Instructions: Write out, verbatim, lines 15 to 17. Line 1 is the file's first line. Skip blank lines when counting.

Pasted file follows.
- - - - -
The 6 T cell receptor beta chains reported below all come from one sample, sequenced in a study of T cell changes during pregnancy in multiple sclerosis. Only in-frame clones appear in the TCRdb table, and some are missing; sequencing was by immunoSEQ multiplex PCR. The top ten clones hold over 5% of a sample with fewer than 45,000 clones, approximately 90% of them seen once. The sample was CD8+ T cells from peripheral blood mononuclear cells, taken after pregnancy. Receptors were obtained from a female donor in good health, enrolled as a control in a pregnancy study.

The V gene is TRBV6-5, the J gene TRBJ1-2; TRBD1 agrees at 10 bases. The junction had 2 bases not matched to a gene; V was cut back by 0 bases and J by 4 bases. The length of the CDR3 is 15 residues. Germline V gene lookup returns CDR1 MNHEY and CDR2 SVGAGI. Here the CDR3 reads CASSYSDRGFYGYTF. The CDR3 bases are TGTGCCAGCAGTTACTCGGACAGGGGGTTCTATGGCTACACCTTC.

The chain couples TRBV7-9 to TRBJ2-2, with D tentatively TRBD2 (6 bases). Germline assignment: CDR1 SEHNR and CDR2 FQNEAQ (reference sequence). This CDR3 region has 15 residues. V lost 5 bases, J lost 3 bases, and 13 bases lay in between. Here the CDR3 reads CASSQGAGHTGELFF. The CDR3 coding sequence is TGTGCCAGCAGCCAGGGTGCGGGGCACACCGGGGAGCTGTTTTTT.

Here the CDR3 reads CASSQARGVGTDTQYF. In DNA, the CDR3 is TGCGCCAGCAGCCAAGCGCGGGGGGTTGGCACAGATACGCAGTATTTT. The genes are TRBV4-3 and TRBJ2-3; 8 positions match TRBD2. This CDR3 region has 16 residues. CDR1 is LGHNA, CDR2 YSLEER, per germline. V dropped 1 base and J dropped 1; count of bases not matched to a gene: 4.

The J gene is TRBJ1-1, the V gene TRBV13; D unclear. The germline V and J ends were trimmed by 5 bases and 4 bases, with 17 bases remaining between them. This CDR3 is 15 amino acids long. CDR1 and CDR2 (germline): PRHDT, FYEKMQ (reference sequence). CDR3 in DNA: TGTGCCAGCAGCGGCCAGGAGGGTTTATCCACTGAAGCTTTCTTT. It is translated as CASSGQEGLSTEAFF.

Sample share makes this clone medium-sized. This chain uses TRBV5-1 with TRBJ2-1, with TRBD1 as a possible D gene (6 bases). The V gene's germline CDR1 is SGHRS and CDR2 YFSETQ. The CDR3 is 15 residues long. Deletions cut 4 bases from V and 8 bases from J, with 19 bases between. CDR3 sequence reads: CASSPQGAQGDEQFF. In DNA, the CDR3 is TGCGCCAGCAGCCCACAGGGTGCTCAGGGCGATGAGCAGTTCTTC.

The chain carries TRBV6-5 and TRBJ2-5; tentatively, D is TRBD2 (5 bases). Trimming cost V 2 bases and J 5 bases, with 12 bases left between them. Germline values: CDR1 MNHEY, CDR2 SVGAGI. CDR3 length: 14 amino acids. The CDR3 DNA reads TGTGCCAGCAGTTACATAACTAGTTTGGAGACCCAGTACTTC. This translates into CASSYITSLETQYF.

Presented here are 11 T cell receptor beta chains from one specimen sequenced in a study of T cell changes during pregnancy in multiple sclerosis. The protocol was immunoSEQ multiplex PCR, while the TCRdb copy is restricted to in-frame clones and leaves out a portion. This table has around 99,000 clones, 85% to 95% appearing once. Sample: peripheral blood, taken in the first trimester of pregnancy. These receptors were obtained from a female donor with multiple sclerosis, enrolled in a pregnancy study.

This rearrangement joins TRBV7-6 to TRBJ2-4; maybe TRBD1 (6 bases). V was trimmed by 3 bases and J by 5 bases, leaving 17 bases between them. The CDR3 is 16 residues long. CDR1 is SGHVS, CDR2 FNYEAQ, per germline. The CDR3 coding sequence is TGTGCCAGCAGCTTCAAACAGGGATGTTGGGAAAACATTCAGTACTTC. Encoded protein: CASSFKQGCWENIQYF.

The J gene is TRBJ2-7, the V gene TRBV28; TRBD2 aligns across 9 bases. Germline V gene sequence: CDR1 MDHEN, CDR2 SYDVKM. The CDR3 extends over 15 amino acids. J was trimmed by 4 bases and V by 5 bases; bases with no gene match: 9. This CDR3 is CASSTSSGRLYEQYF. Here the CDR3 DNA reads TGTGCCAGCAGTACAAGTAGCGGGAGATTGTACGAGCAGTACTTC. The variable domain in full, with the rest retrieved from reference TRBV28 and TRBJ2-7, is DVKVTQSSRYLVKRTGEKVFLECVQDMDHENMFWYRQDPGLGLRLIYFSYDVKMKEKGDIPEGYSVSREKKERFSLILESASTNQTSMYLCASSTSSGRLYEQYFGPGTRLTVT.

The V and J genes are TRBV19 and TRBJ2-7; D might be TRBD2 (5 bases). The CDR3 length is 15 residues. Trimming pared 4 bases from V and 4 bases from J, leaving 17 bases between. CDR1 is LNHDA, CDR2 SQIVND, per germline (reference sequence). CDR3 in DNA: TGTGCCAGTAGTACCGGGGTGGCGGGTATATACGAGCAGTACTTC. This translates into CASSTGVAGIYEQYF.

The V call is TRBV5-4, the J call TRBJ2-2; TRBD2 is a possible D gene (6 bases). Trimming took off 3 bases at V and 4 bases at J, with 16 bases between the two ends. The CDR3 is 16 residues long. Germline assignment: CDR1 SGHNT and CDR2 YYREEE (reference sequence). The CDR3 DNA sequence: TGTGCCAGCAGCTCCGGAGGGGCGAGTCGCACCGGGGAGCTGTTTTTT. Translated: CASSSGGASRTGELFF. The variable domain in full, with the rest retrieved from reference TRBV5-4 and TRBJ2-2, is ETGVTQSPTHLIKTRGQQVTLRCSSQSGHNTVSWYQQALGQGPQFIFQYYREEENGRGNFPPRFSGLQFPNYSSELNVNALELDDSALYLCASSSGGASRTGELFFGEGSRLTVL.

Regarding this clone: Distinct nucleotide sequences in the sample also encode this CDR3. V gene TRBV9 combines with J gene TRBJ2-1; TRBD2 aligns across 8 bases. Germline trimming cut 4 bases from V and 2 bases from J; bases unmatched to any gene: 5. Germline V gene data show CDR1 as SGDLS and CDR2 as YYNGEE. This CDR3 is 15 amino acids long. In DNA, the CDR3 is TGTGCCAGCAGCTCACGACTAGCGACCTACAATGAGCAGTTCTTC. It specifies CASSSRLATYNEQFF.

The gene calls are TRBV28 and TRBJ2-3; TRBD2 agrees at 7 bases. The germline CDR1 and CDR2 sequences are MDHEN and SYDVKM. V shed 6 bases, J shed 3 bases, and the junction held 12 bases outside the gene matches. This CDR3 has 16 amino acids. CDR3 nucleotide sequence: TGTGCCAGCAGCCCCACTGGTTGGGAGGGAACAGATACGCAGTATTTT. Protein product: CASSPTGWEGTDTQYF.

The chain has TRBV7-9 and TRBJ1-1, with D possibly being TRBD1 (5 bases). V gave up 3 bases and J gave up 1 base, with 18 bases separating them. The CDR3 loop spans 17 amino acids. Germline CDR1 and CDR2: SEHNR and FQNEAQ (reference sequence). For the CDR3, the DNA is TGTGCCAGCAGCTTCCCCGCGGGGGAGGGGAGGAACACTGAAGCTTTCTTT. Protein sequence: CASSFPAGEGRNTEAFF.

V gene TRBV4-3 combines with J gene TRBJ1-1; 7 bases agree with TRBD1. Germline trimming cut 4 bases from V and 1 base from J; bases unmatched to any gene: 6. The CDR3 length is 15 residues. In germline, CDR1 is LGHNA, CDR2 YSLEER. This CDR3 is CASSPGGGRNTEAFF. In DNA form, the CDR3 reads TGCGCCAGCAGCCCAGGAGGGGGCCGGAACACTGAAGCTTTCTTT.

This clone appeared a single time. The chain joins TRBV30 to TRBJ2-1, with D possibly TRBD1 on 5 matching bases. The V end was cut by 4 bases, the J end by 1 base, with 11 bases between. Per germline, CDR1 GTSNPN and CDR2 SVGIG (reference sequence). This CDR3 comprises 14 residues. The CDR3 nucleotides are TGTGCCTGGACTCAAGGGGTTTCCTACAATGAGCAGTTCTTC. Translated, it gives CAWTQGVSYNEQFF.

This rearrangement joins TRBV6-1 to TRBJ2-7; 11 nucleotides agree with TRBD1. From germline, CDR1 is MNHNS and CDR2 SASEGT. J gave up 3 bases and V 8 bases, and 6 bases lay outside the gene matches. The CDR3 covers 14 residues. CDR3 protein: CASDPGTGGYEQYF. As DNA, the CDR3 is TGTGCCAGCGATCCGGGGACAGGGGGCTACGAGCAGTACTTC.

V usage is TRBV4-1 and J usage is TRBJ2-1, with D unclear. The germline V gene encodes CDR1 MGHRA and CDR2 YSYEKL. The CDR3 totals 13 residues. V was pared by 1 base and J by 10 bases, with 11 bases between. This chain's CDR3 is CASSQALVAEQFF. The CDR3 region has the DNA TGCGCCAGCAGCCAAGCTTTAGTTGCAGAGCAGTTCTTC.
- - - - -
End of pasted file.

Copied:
The chain has TRBV7-9 and TRBJ1-1, with D possibly being TRBD1 (5 bases). V gave up 3 bases and J gave up 1 base, with 18 bases separating them. The CDR3 loop spans 17 amino acids. Germline CDR1 and CDR2: SEHNR and FQNEAQ (reference sequence). For the CDR3, the DNA is TGTGCCAGCAGCTTCCCCGCGGGGGAGGGGAGGAACACTGAAGCTTTCTTT. Protein sequence: CASSFPAGEGRNTEAFF.

V gene TRBV4-3 combines with J gene TRBJ1-1; 7 bases agree with TRBD1. Germline trimming cut 4 bases from V and 1 base from J; bases unmatched to any gene: 6. The CDR3 length is 15 residues. In germline, CDR1 is LGHNA, CDR2 YSLEER. This CDR3 is CASSPGGGRNTEAFF. In DNA form, the CDR3 reads TGCGCCAGCAGCCCAGGAGGGGGCCGGAACACTGAAGCTTTCTTT.

This clone appeared a single time. The chain joins TRBV30 to TRBJ2-1, with D possibly TRBD1 on 5 matching bases. The V end was cut by 4 bases, the J end by 1 base, with 11 bases between. Per germline, CDR1 GTSNPN and CDR2 SVGIG (reference sequence). This CDR3 comprises 14 residues. The CDR3 nucleotides are TGTGCCTGGACTCAAGGGGTTTCCTACAATGAGCAGTTCTTC. Translated, it gives CAWTQGVSYNEQFF.